In a related vein, solidarity is among the rallying cries for liberation theology. Liberation theology, a particular branch of theology originating in the Latin American Catholic Church in the late 1960s, seeks to reinterpret the gospel in light of the plight of the poor. It takes seriously the gospel message to be one with the poor, and solidarity is the guiding principle in calling for a “preferential option for the poor.” Theologian Clodovis Boff outlines three models of participation for privileged theologians in solidarity with the poor and oppressed: the specific contributions model, the alternating moments model, and the incarnation model. These models of solidarity with the poor reflect liberation theology’s challenge of a “preferential option for the poor.” According to the specific contributions model, the theologian contributes to solidarity activity via his or her theology. The theologian uses the tools of theory to participate in social criticism while also choosing themes that support the cause of the poor (Min 1989, 55). Liberation theology strives to blend theory and practice into a praxis that challenges dominant ideologies simultaneously with its confrontation of unjust political regimes. It is important, however, that the theoretician not become isolated in theory—the theologian must actively engage in liberation activities. The alternating moments model directly addresses this tension between participation in theory and participation in activism by alternating scholarly work and social justice work/activism on a regular basis. According to the third model, the incarnation model, “The synthesis of theology and politics takes the form of social insertion in an organic, even physical way, sharing in the life conditions of the poor” (Min 1989, 55). The identification between the scholar and the poor is effected via an abdication of privileged social status, class, and location. The risk with this last model of solidarity with the poor is that theory, in this case theology, is sacrificed for activism.

Perhaps the most noteworthy development of the concept of solidarity was its use as the name of the Polish workers’ movement from September 1980 to October 1982. Many credit the influence of Catholic Social Teaching generally, and the inspiration of Pope John Paul II specifically, for offering some direction in the movement (see, for example, Libiszowska-<Zol>tkowska 1991, 103). Solidarno<sc> (Solidarity) may have been decades in the works, but it was the massive movement across Poland and eventually around the world that cemented the notion of solidarity in our consciousness. Solidarno<sc> originally fought for the right to establish independent trade unions that would depend on and serve the workers rather the Communist Party (Goodwyn 1991). It grew to a widely known movement of approximately four million workers. Seen more broadly, Solidarno<sc> was a protest against violations of human rights and citizen rights of workers. The movement targeted not only the exploitation of workers but also the unjust economic conditions, increasing poverty, and state control of information. Workers argued for free trade unions, the right to strike, and freedom of expression based on the moral values of human dignity and the freedom of conscience, truth, and justice. Although the goal of free trade unions served as the explicit end of the movement, it quickly encompassed a critique of the entire Communist Party regime. Many credit the Polish Solidarity movement with breaking the grip of Communist hold on Eastern Europe. The movement “articulate[d] common complaints against a dictatorial regime” (Walzer 1988, 15).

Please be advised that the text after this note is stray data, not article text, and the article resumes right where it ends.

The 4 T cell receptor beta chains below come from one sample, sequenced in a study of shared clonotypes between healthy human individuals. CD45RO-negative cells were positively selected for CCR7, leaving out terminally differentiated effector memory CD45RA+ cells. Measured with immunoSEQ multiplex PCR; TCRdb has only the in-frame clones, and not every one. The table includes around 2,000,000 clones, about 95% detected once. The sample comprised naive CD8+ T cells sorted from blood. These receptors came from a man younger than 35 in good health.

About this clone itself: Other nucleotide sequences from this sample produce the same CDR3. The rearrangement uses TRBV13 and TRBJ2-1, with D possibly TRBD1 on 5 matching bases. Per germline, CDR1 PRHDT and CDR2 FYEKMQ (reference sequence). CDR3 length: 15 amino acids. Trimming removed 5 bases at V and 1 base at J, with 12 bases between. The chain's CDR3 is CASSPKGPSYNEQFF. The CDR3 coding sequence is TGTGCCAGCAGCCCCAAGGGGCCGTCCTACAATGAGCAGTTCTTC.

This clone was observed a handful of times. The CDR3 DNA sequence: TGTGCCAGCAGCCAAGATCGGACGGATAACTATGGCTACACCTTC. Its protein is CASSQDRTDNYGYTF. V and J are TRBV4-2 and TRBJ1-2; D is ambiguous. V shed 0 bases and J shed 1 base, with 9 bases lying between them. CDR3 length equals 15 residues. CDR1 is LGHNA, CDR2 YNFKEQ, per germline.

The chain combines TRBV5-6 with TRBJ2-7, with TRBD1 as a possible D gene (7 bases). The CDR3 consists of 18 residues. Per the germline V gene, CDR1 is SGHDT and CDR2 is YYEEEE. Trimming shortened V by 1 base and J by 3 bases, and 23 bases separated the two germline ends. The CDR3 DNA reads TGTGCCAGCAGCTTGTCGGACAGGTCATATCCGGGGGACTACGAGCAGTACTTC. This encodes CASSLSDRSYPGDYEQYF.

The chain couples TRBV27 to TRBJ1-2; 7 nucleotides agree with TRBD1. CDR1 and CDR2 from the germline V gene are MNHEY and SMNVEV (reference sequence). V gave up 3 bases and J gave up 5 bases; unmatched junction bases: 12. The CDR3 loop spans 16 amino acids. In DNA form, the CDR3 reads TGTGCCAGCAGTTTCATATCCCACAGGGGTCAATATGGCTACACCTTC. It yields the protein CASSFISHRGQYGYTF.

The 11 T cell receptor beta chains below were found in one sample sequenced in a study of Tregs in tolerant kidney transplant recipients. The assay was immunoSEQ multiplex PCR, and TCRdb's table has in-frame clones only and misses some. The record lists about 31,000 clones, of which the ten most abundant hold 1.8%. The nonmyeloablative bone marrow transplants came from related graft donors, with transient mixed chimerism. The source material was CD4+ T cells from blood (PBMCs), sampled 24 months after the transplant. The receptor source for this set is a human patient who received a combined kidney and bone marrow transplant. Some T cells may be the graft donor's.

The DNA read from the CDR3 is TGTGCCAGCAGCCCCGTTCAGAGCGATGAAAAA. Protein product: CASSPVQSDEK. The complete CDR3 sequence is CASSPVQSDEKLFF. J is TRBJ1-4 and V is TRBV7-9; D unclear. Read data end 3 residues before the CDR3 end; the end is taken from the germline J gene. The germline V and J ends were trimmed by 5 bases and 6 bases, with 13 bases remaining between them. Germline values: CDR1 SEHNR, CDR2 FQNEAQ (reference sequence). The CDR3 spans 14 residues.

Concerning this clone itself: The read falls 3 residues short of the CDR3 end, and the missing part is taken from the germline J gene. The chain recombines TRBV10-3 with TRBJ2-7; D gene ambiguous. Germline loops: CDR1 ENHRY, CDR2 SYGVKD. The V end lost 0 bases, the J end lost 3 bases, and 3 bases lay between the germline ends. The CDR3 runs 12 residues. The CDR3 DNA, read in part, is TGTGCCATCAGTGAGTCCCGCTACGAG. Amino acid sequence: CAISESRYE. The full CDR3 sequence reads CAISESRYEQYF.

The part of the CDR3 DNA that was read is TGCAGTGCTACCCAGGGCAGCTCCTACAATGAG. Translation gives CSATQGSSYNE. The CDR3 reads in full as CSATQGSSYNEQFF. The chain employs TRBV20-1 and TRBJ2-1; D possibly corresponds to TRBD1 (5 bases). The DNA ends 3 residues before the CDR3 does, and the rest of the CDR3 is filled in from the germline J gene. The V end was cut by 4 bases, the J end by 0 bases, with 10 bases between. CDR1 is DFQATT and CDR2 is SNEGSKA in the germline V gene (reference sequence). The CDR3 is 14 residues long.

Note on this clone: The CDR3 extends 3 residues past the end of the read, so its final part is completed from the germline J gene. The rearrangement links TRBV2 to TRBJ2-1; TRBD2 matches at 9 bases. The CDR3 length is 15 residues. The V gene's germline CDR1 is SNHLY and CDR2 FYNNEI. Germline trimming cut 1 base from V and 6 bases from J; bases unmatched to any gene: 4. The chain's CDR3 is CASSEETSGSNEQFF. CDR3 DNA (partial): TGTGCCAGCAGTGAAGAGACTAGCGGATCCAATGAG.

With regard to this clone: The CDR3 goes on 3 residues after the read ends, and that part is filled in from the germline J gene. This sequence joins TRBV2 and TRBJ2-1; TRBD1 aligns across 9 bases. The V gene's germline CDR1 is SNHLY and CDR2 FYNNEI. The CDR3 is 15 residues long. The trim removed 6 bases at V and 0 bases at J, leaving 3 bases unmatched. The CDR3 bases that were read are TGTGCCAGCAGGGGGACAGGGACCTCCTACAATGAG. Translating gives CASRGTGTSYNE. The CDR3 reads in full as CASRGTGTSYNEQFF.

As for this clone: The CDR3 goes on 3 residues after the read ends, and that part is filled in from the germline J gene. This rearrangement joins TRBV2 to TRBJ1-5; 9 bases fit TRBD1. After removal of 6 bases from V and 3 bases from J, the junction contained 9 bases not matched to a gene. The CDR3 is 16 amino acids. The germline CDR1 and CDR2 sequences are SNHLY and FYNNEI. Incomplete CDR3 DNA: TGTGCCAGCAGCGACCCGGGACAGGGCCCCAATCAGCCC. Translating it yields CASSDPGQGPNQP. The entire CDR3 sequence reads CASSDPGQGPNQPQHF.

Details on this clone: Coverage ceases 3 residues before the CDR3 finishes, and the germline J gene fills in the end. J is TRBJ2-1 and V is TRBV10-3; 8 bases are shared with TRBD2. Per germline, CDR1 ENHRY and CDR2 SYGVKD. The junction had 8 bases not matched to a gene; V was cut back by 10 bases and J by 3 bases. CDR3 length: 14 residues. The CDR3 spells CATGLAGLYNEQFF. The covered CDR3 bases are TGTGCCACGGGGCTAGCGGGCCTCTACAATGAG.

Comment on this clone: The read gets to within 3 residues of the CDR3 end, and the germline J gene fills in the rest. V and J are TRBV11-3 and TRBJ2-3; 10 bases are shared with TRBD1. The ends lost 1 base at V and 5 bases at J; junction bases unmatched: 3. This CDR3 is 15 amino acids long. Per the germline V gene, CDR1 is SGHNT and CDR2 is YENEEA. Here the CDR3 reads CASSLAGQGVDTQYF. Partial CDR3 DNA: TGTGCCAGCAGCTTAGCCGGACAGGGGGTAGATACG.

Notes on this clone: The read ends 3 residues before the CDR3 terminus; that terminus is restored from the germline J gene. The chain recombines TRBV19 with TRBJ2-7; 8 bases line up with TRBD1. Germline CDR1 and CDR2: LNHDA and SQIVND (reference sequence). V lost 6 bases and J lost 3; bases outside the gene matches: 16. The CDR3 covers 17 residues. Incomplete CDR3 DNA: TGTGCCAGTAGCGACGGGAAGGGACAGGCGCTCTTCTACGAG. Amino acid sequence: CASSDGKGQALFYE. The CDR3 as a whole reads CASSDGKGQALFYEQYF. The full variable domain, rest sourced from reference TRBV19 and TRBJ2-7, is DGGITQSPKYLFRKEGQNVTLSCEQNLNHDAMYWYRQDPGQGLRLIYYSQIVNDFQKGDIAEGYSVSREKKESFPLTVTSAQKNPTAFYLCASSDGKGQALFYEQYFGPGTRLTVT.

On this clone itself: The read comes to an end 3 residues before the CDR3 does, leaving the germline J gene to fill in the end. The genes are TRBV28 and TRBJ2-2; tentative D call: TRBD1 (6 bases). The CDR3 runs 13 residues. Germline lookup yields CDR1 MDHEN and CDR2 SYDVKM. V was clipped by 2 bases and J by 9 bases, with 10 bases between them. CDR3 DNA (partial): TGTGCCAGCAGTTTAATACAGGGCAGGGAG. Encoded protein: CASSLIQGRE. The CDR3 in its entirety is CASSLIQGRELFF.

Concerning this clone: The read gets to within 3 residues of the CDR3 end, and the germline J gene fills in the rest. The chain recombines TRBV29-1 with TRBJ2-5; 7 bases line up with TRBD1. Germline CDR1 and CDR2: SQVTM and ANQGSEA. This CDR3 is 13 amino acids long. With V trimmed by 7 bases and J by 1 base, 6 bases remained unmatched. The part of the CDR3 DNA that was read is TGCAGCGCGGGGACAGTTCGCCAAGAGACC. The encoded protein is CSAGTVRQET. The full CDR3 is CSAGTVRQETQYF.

Frequently, solidarity is referred to as a European value. The fourth chapter of the Charter of Fundamental Rights of the European Union is titled “Solidarity.” It lays out the rights of workers in Articles 27–32, familial life in Article 33, the right to social security and social assistance in Article 34, and the right to healthcare, “services of general economic interest,” environmental protection, and consumer protection in Articles 35–38.

Finally, the song “Solidarity Forever,” with lyrics by Ralph Chaplin, captures one of the most well-known applications of solidarity: unions. The song lists the many contributions of workers and the chorus echoes “solidarity forever / for the union makes us strong.” In the early part of the twentieth century, when workers’ unions exercised their strongest influence in both the lives of members and national politics, solidarity captured the spirit of loyalty to one’s union as well as the struggle for rights that served as the justification of unions. While these two functions of solidarity—loyalty to a union and struggle for rights—are united in the solidarity struggles of unions in the early part of the century, there are compelling moral and social philosophical reasons to think about them as distinct. The next section furthers the process of distinguishing forms of solidarity by looking at some contemporary solidarity theorists. Chapter 1 offers a more sustained discussion and defense of the distinctions.